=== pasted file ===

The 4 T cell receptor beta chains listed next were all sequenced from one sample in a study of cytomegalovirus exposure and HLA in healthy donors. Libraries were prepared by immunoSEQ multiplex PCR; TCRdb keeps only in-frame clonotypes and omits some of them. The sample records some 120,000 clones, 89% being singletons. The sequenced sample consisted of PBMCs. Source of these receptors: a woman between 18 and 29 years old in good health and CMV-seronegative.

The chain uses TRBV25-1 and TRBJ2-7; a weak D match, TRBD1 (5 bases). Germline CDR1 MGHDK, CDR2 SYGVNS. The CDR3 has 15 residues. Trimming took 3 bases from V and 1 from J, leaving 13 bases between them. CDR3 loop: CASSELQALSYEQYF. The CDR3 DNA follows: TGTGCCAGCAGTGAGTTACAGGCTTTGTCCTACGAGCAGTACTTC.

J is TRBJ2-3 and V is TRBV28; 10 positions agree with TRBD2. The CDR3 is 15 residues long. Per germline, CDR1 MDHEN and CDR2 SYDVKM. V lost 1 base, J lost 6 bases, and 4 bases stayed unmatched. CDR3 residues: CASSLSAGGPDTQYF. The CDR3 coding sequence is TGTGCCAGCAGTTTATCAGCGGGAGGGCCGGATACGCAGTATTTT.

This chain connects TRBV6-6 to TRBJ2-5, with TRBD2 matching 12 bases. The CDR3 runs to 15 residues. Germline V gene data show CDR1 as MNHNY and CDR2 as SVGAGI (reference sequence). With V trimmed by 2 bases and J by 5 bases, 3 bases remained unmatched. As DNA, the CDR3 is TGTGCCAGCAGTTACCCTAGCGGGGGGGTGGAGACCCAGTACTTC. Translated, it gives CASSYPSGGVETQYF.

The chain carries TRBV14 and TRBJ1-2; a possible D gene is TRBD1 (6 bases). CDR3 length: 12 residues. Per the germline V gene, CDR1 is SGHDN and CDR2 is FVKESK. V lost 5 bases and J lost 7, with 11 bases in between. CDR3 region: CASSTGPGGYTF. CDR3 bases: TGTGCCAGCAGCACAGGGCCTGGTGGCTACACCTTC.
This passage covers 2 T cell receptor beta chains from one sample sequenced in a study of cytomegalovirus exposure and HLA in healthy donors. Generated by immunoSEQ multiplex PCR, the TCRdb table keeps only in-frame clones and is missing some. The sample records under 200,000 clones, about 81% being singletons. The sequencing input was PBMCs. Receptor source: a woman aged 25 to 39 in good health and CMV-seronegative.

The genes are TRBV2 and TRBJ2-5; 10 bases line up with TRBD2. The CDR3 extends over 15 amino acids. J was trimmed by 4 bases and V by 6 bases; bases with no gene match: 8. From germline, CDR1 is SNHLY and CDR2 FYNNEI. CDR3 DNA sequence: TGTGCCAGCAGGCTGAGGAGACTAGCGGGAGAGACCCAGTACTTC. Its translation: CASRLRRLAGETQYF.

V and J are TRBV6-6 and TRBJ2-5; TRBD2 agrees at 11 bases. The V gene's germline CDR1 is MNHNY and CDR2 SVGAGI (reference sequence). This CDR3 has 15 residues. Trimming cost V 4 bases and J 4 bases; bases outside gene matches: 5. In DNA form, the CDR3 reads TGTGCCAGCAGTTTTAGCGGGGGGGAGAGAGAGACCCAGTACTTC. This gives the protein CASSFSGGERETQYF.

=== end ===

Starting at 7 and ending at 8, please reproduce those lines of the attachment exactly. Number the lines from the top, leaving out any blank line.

The genes are TRBV2 and TRBJ2-5; 10 bases line up with TRBD2. The CDR3 extends over 15 amino acids. J was trimmed by 4 bases and V by 6 bases; bases with no gene match: 8. From germline, CDR1 is SNHLY and CDR2 FYNNEI. CDR3 DNA sequence: TGTGCCAGCAGGCTGAGGAGACTAGCGGGAGAGACCCAGTACTTC. Its translation: CASRLRRLAGETQYF.

V and J are TRBV6-6 and TRBJ2-5; TRBD2 agrees at 11 bases. The V gene's germline CDR1 is MNHNY and CDR2 SVGAGI (reference sequence). This CDR3 has 15 residues. Trimming cost V 4 bases and J 4 bases; bases outside gene matches: 5. In DNA form, the CDR3 reads TGTGCCAGCAGTTTTAGCGGGGGGGAGAGAGAGACCCAGTACTTC. This gives the protein CASSFSGGERETQYF.